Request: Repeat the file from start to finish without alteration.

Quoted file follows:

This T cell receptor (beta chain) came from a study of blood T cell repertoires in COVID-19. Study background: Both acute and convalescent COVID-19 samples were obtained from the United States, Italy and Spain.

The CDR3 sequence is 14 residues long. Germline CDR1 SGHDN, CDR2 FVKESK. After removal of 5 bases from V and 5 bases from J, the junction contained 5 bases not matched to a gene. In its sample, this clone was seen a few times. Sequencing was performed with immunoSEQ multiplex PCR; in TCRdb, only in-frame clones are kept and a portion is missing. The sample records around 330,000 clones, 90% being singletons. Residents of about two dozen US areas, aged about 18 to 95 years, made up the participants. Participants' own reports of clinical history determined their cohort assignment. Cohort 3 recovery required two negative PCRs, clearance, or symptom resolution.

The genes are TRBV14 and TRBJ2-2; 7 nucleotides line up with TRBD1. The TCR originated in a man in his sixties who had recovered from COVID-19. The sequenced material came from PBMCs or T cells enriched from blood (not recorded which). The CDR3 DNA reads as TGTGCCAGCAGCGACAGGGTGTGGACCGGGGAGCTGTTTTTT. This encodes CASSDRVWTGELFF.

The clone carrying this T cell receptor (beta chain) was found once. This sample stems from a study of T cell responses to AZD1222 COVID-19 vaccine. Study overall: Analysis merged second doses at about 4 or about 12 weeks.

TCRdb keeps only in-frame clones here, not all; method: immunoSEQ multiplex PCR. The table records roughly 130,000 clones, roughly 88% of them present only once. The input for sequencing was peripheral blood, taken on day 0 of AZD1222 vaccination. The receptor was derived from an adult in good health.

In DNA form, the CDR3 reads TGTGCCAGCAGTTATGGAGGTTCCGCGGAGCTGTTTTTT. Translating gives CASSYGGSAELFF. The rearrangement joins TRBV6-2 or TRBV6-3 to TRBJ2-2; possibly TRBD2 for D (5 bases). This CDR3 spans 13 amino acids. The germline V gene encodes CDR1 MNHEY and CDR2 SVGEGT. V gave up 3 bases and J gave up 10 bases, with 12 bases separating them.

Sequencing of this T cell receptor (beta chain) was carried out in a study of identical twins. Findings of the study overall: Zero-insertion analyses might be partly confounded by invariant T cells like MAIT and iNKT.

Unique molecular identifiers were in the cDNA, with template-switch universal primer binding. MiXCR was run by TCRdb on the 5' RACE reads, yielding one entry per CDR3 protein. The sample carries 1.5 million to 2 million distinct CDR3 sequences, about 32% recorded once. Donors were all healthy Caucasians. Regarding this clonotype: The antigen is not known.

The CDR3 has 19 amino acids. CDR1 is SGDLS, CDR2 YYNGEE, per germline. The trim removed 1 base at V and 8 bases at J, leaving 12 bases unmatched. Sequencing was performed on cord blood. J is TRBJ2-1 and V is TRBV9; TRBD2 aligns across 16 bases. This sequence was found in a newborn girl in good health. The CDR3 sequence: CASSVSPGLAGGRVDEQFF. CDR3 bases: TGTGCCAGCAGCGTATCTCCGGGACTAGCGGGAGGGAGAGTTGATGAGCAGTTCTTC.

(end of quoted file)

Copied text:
This T cell receptor (beta chain) came from a study of blood T cell repertoires in COVID-19. Study background: Both acute and convalescent COVID-19 samples were obtained from the United States, Italy and Spain.

The CDR3 sequence is 14 residues long. Germline CDR1 SGHDN, CDR2 FVKESK. After removal of 5 bases from V and 5 bases from J, the junction contained 5 bases not matched to a gene. In its sample, this clone was seen a few times. Sequencing was performed with immunoSEQ multiplex PCR; in TCRdb, only in-frame clones are kept and a portion is missing. The sample records around 330,000 clones, 90% being singletons. Residents of about two dozen US areas, aged about 18 to 95 years, made up the participants. Participants' own reports of clinical history determined their cohort assignment. Cohort 3 recovery required two negative PCRs, clearance, or symptom resolution.

The genes are TRBV14 and TRBJ2-2; 7 nucleotides line up with TRBD1. The TCR originated in a man in his sixties who had recovered from COVID-19. The sequenced material came from PBMCs or T cells enriched from blood (not recorded which). The CDR3 DNA reads as TGTGCCAGCAGCGACAGGGTGTGGACCGGGGAGCTGTTTTTT. This encodes CASSDRVWTGELFF.

The clone carrying this T cell receptor (beta chain) was found once. This sample stems from a study of T cell responses to AZD1222 COVID-19 vaccine. Study overall: Analysis merged second doses at about 4 or about 12 weeks.

TCRdb keeps only in-frame clones here, not all; method: immunoSEQ multiplex PCR. The table records roughly 130,000 clones, roughly 88% of them present only once. The input for sequencing was peripheral blood, taken on day 0 of AZD1222 vaccination. The receptor was derived from an adult in good health.

In DNA form, the CDR3 reads TGTGCCAGCAGTTATGGAGGTTCCGCGGAGCTGTTTTTT. Translating gives CASSYGGSAELFF. The rearrangement joins TRBV6-2 or TRBV6-3 to TRBJ2-2; possibly TRBD2 for D (5 bases). This CDR3 spans 13 amino acids. The germline V gene encodes CDR1 MNHEY and CDR2 SVGEGT. V gave up 3 bases and J gave up 10 bases, with 12 bases separating them.

Sequencing of this T cell receptor (beta chain) was carried out in a study of identical twins. Findings of the study overall: Zero-insertion analyses might be partly confounded by invariant T cells like MAIT and iNKT.

Unique molecular identifiers were in the cDNA, with template-switch universal primer binding. MiXCR was run by TCRdb on the 5' RACE reads, yielding one entry per CDR3 protein. The sample carries 1.5 million to 2 million distinct CDR3 sequences, about 32% recorded once. Donors were all healthy Caucasians. Regarding this clonotype: The antigen is not known.

The CDR3 has 19 amino acids. CDR1 is SGDLS, CDR2 YYNGEE, per germline. The trim removed 1 base at V and 8 bases at J, leaving 12 bases unmatched. Sequencing was performed on cord blood. J is TRBJ2-1 and V is TRBV9; TRBD2 aligns across 16 bases. This sequence was found in a newborn girl in good health. The CDR3 sequence: CASSVSPGLAGGRVDEQFF. CDR3 bases: TGTGCCAGCAGCGTATCTCCGGGACTAGCGGGAGGGAGAGTTGATGAGCAGTTCTTC.